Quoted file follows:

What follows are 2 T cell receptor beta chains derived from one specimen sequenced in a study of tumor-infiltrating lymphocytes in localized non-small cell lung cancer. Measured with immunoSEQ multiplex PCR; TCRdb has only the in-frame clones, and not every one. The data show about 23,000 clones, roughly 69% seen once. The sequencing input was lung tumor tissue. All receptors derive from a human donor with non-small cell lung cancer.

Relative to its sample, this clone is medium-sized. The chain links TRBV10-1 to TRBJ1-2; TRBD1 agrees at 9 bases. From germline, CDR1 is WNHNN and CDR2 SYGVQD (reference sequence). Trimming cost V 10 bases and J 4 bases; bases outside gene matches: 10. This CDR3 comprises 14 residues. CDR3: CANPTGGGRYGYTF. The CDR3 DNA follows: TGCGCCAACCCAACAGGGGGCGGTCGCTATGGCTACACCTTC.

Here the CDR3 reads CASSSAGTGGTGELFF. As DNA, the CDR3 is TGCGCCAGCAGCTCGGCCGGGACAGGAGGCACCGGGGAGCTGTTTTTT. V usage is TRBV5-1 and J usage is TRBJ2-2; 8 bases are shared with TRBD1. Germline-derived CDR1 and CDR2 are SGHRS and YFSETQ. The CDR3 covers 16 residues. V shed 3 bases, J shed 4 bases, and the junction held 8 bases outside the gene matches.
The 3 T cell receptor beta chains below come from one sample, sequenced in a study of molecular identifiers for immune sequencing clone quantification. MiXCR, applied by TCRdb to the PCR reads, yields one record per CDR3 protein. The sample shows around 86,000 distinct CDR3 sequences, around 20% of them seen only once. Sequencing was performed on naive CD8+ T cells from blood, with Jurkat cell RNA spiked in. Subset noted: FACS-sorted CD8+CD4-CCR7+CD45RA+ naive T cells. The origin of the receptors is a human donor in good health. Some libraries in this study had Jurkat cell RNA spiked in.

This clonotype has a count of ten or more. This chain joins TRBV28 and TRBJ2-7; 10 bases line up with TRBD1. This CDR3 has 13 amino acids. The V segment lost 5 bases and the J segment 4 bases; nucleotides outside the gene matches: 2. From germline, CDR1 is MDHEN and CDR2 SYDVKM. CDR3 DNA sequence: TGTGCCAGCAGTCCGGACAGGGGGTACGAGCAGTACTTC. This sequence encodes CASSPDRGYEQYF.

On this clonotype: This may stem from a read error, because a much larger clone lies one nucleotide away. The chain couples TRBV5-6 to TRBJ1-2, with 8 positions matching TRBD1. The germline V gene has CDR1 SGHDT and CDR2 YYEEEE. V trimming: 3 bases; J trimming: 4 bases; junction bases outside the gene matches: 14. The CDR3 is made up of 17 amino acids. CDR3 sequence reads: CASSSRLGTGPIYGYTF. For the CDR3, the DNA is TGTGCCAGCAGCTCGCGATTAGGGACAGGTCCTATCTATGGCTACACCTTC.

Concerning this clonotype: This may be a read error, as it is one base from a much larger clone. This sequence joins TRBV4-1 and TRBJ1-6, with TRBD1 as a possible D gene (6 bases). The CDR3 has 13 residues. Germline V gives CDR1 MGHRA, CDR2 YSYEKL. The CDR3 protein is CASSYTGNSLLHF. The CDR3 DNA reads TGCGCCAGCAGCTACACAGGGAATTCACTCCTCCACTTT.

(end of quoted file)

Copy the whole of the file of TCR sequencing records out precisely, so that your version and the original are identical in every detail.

What follows are 2 T cell receptor beta chains derived from one specimen sequenced in a study of tumor-infiltrating lymphocytes in localized non-small cell lung cancer. Measured with immunoSEQ multiplex PCR; TCRdb has only the in-frame clones, and not every one. The data show about 23,000 clones, roughly 69% seen once. The sequencing input was lung tumor tissue. All receptors derive from a human donor with non-small cell lung cancer.

Relative to its sample, this clone is medium-sized. The chain links TRBV10-1 to TRBJ1-2; TRBD1 agrees at 9 bases. From germline, CDR1 is WNHNN and CDR2 SYGVQD (reference sequence). Trimming cost V 10 bases and J 4 bases; bases outside gene matches: 10. This CDR3 comprises 14 residues. CDR3: CANPTGGGRYGYTF. The CDR3 DNA follows: TGCGCCAACCCAACAGGGGGCGGTCGCTATGGCTACACCTTC.

Here the CDR3 reads CASSSAGTGGTGELFF. As DNA, the CDR3 is TGCGCCAGCAGCTCGGCCGGGACAGGAGGCACCGGGGAGCTGTTTTTT. V usage is TRBV5-1 and J usage is TRBJ2-2; 8 bases are shared with TRBD1. Germline-derived CDR1 and CDR2 are SGHRS and YFSETQ. The CDR3 covers 16 residues. V shed 3 bases, J shed 4 bases, and the junction held 8 bases outside the gene matches.
The 3 T cell receptor beta chains below come from one sample, sequenced in a study of molecular identifiers for immune sequencing clone quantification. MiXCR, applied by TCRdb to the PCR reads, yields one record per CDR3 protein. The sample shows around 86,000 distinct CDR3 sequences, around 20% of them seen only once. Sequencing was performed on naive CD8+ T cells from blood, with Jurkat cell RNA spiked in. Subset noted: FACS-sorted CD8+CD4-CCR7+CD45RA+ naive T cells. The origin of the receptors is a human donor in good health. Some libraries in this study had Jurkat cell RNA spiked in.

This clonotype has a count of ten or more. This chain joins TRBV28 and TRBJ2-7; 10 bases line up with TRBD1. This CDR3 has 13 amino acids. The V segment lost 5 bases and the J segment 4 bases; nucleotides outside the gene matches: 2. From germline, CDR1 is MDHEN and CDR2 SYDVKM. CDR3 DNA sequence: TGTGCCAGCAGTCCGGACAGGGGGTACGAGCAGTACTTC. This sequence encodes CASSPDRGYEQYF.

On this clonotype: This may stem from a read error, because a much larger clone lies one nucleotide away. The chain couples TRBV5-6 to TRBJ1-2, with 8 positions matching TRBD1. The germline V gene has CDR1 SGHDT and CDR2 YYEEEE. V trimming: 3 bases; J trimming: 4 bases; junction bases outside the gene matches: 14. The CDR3 is made up of 17 amino acids. CDR3 sequence reads: CASSSRLGTGPIYGYTF. For the CDR3, the DNA is TGTGCCAGCAGCTCGCGATTAGGGACAGGTCCTATCTATGGCTACACCTTC.

Concerning this clonotype: This may be a read error, as it is one base from a much larger clone. This sequence joins TRBV4-1 and TRBJ1-6, with TRBD1 as a possible D gene (6 bases). The CDR3 has 13 residues. Germline V gives CDR1 MGHRA, CDR2 YSYEKL. The CDR3 protein is CASSYTGNSLLHF. The CDR3 DNA reads TGCGCCAGCAGCTACACAGGGAATTCACTCCTCCACTTT.